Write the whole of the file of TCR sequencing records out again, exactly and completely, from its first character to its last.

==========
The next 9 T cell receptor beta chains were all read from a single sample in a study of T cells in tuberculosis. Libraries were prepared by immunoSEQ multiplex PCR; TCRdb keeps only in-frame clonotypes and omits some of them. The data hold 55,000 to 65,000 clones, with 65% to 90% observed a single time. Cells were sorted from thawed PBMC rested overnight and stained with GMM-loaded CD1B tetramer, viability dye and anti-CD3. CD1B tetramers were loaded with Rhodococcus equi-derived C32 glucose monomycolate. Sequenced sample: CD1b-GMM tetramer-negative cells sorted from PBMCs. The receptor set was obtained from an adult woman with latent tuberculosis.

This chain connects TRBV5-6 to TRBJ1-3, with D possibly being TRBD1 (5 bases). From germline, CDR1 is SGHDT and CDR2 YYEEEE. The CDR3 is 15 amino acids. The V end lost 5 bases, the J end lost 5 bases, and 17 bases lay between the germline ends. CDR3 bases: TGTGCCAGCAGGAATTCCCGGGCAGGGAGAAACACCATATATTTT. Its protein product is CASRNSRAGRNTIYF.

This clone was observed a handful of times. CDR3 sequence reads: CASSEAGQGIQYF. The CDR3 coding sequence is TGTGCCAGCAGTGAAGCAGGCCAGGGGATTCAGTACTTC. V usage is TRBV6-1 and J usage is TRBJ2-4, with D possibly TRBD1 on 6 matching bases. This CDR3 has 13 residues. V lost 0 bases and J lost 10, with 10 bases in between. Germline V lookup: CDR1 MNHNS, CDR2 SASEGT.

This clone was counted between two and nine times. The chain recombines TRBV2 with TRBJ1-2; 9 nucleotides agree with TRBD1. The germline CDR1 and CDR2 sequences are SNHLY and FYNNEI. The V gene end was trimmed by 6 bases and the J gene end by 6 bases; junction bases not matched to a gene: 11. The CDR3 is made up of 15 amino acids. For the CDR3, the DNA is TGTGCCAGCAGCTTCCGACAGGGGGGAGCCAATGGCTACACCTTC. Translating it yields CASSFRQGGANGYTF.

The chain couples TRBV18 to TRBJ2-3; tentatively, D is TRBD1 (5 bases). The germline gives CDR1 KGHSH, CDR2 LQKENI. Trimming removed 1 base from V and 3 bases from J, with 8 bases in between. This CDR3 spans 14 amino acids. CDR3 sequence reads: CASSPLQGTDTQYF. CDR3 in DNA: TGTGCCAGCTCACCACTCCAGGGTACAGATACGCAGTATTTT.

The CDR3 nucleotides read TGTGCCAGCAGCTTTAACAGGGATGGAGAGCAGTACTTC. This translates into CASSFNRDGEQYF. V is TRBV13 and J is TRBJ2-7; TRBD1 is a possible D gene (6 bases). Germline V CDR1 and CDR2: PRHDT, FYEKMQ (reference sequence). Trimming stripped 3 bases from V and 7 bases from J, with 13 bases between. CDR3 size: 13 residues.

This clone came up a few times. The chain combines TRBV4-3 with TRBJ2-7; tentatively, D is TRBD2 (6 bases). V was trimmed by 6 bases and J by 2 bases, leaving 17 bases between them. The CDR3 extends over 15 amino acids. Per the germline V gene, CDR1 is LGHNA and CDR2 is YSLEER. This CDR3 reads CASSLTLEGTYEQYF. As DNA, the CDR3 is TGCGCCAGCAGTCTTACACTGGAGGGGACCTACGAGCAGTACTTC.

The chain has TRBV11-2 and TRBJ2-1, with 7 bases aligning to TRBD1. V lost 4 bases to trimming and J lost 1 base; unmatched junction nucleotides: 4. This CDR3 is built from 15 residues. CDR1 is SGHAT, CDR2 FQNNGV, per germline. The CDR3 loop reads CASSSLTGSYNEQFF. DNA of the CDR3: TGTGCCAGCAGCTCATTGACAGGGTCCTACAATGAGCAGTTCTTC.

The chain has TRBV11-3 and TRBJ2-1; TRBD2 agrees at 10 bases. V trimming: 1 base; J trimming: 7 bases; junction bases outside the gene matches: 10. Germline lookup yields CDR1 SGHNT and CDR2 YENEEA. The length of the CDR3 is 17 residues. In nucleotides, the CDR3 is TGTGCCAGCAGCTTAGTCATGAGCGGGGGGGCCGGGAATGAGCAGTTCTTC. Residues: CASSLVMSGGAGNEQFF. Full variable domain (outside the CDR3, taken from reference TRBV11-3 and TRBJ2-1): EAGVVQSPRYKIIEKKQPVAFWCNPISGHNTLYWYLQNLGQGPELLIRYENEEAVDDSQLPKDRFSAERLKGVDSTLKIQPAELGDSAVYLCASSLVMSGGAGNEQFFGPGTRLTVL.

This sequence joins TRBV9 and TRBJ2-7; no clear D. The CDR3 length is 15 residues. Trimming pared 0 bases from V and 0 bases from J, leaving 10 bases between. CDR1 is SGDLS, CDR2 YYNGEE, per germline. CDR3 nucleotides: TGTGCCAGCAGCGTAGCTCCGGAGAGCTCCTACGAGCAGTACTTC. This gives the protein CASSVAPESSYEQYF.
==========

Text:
The next 9 T cell receptor beta chains were all read from a single sample in a study of T cells in tuberculosis. Libraries were prepared by immunoSEQ multiplex PCR; TCRdb keeps only in-frame clonotypes and omits some of them. The data hold 55,000 to 65,000 clones, with 65% to 90% observed a single time. Cells were sorted from thawed PBMC rested overnight and stained with GMM-loaded CD1B tetramer, viability dye and anti-CD3. CD1B tetramers were loaded with Rhodococcus equi-derived C32 glucose monomycolate. Sequenced sample: CD1b-GMM tetramer-negative cells sorted from PBMCs. The receptor set was obtained from an adult woman with latent tuberculosis.

This chain connects TRBV5-6 to TRBJ1-3, with D possibly being TRBD1 (5 bases). From germline, CDR1 is SGHDT and CDR2 YYEEEE. The CDR3 is 15 amino acids. The V end lost 5 bases, the J end lost 5 bases, and 17 bases lay between the germline ends. CDR3 bases: TGTGCCAGCAGGAATTCCCGGGCAGGGAGAAACACCATATATTTT. Its protein product is CASRNSRAGRNTIYF.

This clone was observed a handful of times. CDR3 sequence reads: CASSEAGQGIQYF. The CDR3 coding sequence is TGTGCCAGCAGTGAAGCAGGCCAGGGGATTCAGTACTTC. V usage is TRBV6-1 and J usage is TRBJ2-4, with D possibly TRBD1 on 6 matching bases. This CDR3 has 13 residues. V lost 0 bases and J lost 10, with 10 bases in between. Germline V lookup: CDR1 MNHNS, CDR2 SASEGT.

This clone was counted between two and nine times. The chain recombines TRBV2 with TRBJ1-2; 9 nucleotides agree with TRBD1. The germline CDR1 and CDR2 sequences are SNHLY and FYNNEI. The V gene end was trimmed by 6 bases and the J gene end by 6 bases; junction bases not matched to a gene: 11. The CDR3 is made up of 15 amino acids. For the CDR3, the DNA is TGTGCCAGCAGCTTCCGACAGGGGGGAGCCAATGGCTACACCTTC. Translating it yields CASSFRQGGANGYTF.

The chain couples TRBV18 to TRBJ2-3; tentatively, D is TRBD1 (5 bases). The germline gives CDR1 KGHSH, CDR2 LQKENI. Trimming removed 1 base from V and 3 bases from J, with 8 bases in between. This CDR3 spans 14 amino acids. CDR3 sequence reads: CASSPLQGTDTQYF. CDR3 in DNA: TGTGCCAGCTCACCACTCCAGGGTACAGATACGCAGTATTTT.

The CDR3 nucleotides read TGTGCCAGCAGCTTTAACAGGGATGGAGAGCAGTACTTC. This translates into CASSFNRDGEQYF. V is TRBV13 and J is TRBJ2-7; TRBD1 is a possible D gene (6 bases). Germline V CDR1 and CDR2: PRHDT, FYEKMQ (reference sequence). Trimming stripped 3 bases from V and 7 bases from J, with 13 bases between. CDR3 size: 13 residues.

This clone came up a few times. The chain combines TRBV4-3 with TRBJ2-7; tentatively, D is TRBD2 (6 bases). V was trimmed by 6 bases and J by 2 bases, leaving 17 bases between them. The CDR3 extends over 15 amino acids. Per the germline V gene, CDR1 is LGHNA and CDR2 is YSLEER. This CDR3 reads CASSLTLEGTYEQYF. As DNA, the CDR3 is TGCGCCAGCAGTCTTACACTGGAGGGGACCTACGAGCAGTACTTC.

The chain has TRBV11-2 and TRBJ2-1, with 7 bases aligning to TRBD1. V lost 4 bases to trimming and J lost 1 base; unmatched junction nucleotides: 4. This CDR3 is built from 15 residues. CDR1 is SGHAT, CDR2 FQNNGV, per germline. The CDR3 loop reads CASSSLTGSYNEQFF. DNA of the CDR3: TGTGCCAGCAGCTCATTGACAGGGTCCTACAATGAGCAGTTCTTC.

The chain has TRBV11-3 and TRBJ2-1; TRBD2 agrees at 10 bases. V trimming: 1 base; J trimming: 7 bases; junction bases outside the gene matches: 10. Germline lookup yields CDR1 SGHNT and CDR2 YENEEA. The length of the CDR3 is 17 residues. In nucleotides, the CDR3 is TGTGCCAGCAGCTTAGTCATGAGCGGGGGGGCCGGGAATGAGCAGTTCTTC. Residues: CASSLVMSGGAGNEQFF. Full variable domain (outside the CDR3, taken from reference TRBV11-3 and TRBJ2-1): EAGVVQSPRYKIIEKKQPVAFWCNPISGHNTLYWYLQNLGQGPELLIRYENEEAVDDSQLPKDRFSAERLKGVDSTLKIQPAELGDSAVYLCASSLVMSGGAGNEQFFGPGTRLTVL.

This sequence joins TRBV9 and TRBJ2-7; no clear D. The CDR3 length is 15 residues. Trimming pared 0 bases from V and 0 bases from J, leaving 10 bases between. CDR1 is SGDLS, CDR2 YYNGEE, per germline. CDR3 nucleotides: TGTGCCAGCAGCGTAGCTCCGGAGAGCTCCTACGAGCAGTACTTC. This gives the protein CASSVAPESSYEQYF.